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Old 23rd November 2004, 10:43 PM   #1
Wodgy is offline Wodgy  United States
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Default Any feedback on new CS8421 high-res ASRC?

There haven't been any threads about Cirrus/Crystal's new CS8421 high-resolution ASRC, so I thought I'd start one.

This looks like a very impressive part. 175dB dynamic range and the ability to output 32 bit PCM data. Naturally there isn't a serious use for 32 bit PCM unless you're doing DSP work, but this suggests that the part's internal arithmetic is relatively high precision.

The specs of this part are better than TI/Burr-Brown's SRC4192 (which is rumored to have problems in its current first revision) and better than the AD1896.

Does anyone have any experience using this part yet?
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Old 24th November 2004, 01:06 AM   #2
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Default Re: Any feedback on new CS8421 high-res ASRC?

Quote:
Originally posted by Wodgy
There haven't been any threads about Cirrus/Crystal's new CS8421 high-resolution ASRC, so I thought I'd start one.

This looks like a very impressive part. 175dB dynamic range and the ability to output 32 bit PCM data. Naturally there isn't a serious use for 32 bit PCM unless you're doing DSP work, but this suggests that the part's internal arithmetic is relatively high precision.

The specs of this part are better than TI/Burr-Brown's SRC4192 (which is rumored to have problems in its current first revision) and better than the AD1896.

Does anyone have any experience using this part yet?
I was wondering when someone was going to spot that
little puppy!

What would be helpful is a plot of internal jitter rejection
low pass function. TI didn't specify this either.

I'll see if I can get some info out of Cirrus WRT this.

ASRC's are definately coming of age that's for sure.
I wish they could get their act together WRT ADC chips
which appear to be the comparative weakest link in chain
and that's the place where a bit more DR would come in
handy.

Cheers,

Terry
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Old 24th November 2004, 01:10 AM   #3
Wodgy is offline Wodgy  United States
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Default Re: Re: Any feedback on new CS8421 high-res ASRC?

Quote:
Originally posted by Terry_Demol
[B]What would be helpful is a plot of internal jitter rejection
low pass function. TI didn't specify this either.[B]
I've heard that the current revision of the TI's part has relatively poor internal jitter rejection, despite the claim on the first page of the datasheet. It would be great to see actual measurements though. (Apparently TI may also be working on a revision "B" of the SRC4192.)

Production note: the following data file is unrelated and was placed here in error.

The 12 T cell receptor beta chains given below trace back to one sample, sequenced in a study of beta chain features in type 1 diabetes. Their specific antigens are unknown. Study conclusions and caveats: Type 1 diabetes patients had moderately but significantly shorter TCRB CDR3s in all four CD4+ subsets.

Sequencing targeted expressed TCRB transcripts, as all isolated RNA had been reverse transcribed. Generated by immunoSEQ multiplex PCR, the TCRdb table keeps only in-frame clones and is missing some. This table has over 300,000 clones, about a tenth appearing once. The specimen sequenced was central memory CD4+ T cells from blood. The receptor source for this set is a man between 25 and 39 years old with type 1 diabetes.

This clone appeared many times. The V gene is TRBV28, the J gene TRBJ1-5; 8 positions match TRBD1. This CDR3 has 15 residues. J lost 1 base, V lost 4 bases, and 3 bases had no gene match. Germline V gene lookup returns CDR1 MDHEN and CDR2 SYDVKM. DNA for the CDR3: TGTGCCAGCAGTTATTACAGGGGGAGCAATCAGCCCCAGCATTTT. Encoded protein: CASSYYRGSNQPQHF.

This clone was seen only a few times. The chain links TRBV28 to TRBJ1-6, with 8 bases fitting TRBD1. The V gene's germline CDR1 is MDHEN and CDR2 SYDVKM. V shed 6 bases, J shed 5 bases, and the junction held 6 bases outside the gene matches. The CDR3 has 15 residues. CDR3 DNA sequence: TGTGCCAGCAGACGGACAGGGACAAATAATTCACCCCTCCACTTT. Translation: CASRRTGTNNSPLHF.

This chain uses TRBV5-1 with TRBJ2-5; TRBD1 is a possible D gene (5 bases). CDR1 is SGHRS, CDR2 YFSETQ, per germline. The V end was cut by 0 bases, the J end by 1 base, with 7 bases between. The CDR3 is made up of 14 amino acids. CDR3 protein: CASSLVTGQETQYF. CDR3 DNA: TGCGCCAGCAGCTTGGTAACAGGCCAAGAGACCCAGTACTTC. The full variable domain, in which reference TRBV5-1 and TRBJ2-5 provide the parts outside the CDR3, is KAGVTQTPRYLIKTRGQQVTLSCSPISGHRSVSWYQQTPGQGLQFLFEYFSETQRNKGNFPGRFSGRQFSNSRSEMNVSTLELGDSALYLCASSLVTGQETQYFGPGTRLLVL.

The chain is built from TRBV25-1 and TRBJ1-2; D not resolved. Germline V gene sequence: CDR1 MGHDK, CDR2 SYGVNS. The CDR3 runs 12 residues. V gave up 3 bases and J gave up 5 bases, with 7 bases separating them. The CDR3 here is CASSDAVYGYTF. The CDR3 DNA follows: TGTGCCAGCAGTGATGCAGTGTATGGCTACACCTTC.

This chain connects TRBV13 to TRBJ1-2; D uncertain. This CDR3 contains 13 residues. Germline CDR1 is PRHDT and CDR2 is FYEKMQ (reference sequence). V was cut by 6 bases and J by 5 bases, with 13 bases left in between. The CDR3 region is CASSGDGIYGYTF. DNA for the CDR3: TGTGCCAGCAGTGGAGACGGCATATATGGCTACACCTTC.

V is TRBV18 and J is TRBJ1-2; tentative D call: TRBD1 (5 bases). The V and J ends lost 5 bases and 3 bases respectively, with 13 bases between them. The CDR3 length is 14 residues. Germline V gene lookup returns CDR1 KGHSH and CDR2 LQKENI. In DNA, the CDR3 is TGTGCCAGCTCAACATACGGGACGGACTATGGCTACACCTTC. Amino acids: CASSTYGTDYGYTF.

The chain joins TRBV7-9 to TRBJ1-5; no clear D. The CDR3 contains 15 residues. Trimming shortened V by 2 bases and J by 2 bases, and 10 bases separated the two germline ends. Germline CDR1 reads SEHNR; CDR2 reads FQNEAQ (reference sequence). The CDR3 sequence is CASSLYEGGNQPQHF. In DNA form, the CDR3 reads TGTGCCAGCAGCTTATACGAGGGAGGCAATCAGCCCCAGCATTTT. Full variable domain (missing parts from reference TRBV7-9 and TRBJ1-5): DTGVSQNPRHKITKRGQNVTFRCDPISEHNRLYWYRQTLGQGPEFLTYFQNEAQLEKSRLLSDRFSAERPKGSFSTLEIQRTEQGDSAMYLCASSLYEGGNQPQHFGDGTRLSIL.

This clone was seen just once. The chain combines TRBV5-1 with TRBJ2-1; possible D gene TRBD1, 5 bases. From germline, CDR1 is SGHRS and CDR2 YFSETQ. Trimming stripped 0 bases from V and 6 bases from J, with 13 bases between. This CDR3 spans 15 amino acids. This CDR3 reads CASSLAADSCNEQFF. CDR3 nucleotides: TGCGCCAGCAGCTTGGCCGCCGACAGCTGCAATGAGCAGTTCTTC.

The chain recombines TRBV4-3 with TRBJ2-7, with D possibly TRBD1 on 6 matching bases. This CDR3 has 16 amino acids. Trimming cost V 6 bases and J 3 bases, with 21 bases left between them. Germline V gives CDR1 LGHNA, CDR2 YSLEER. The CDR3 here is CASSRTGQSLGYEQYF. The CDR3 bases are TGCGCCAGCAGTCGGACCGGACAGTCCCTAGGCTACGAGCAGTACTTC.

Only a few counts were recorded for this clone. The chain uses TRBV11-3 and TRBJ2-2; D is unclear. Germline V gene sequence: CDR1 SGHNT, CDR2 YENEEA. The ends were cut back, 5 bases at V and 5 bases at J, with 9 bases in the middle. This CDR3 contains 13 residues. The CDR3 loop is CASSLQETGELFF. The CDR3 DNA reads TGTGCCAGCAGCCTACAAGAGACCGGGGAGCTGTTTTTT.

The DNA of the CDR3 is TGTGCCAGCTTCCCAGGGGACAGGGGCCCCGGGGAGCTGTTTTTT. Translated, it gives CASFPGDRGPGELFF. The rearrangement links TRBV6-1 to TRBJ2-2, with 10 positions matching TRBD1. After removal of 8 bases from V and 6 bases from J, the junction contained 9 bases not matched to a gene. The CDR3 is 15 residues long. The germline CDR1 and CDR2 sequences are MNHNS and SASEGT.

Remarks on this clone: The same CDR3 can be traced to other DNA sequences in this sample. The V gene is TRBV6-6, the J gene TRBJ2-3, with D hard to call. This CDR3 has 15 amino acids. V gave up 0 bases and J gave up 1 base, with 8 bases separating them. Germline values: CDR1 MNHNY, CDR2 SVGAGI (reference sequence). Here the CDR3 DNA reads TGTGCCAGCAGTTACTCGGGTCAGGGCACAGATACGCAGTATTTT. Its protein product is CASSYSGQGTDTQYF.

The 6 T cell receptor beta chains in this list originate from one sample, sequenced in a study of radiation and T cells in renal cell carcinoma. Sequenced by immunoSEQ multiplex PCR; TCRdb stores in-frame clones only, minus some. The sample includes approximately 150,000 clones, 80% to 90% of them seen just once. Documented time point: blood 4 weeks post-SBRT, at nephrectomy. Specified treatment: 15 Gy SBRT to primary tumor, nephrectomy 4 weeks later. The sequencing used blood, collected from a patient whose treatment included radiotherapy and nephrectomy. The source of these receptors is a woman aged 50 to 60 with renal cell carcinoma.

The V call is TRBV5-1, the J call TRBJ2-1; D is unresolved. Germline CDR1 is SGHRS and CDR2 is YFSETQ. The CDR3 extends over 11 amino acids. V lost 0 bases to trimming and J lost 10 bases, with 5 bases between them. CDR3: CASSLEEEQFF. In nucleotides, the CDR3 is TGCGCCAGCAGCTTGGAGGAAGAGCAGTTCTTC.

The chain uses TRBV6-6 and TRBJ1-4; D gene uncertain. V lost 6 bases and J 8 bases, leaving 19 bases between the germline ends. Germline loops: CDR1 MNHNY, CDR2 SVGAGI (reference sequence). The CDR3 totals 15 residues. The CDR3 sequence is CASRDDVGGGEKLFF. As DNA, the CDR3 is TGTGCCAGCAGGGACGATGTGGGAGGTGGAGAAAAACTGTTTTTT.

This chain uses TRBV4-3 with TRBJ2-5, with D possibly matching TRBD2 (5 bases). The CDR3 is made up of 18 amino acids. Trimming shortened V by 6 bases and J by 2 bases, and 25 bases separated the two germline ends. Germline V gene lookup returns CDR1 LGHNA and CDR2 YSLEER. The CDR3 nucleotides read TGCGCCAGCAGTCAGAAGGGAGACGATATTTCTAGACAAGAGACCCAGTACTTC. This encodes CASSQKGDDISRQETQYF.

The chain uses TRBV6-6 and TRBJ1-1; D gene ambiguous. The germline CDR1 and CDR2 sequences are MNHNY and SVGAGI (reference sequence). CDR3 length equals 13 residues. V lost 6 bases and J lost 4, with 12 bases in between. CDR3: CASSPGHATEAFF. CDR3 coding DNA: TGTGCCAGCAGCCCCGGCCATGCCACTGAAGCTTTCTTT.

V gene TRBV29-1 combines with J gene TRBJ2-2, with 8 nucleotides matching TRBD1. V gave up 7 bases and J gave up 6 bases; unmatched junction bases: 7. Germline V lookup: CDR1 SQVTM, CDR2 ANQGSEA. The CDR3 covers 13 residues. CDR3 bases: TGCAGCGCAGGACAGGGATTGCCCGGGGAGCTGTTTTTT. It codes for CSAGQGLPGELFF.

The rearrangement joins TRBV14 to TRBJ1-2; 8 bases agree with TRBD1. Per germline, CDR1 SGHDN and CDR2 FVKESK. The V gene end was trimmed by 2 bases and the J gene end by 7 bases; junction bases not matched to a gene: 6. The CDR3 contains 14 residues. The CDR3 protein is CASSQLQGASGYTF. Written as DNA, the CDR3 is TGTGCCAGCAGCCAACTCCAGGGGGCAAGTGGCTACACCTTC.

Quote:
I'll see if I can get some info out of Cirrus WRT this.
Let us know what you find out. I'd love to see that info.
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Old 25th November 2004, 04:44 PM   #4
gmarsh is offline gmarsh  Canada
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I thought about using it in a new DAC project i'm working on - it's a cheap chip with incredible specs. I chose an AD1896 instead, based on:

- you can't buy the CS8421 anywhere (yet)
- the 2.5V supply requires a separate LDO + capacitors + etc, which take up board space and increase the implemented price of the chip.
- no digital PLL / jitter rejection data is available.

Hopefully issues #1 and #3 will fix themselves soon. If I had 2.5V already on the board, I wouldn't care as much about #2.
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Old 5th December 2004, 03:41 PM   #5
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Default stopband attenuation

Just noticed that the cs8421's stopband attenuation of -125db is not as great as the src4192's -140db. Not sure if that means anything though.....

Richard
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Old 5th December 2004, 04:27 PM   #6
JohnW is offline JohnW  Hong Kong
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Hi,

I can’t comment on the CS8421 but lets hope it sounds better then the earlier CS8420 - which sounds truly terrible - I used on an Digital amplifier Eval board - where it could be "bypassed" it’s a really lousy sounding device – completely collapses / compresses the sound stage, destroys LF rhythm….

After my experience of CS8420 SRC, I’m very weary of any SRC – although I’m designing a product that uses the Ti device – although it can be bypassed when the unit is Clock-Locked to a transport – it will be interesting to compare both modes of operation.

John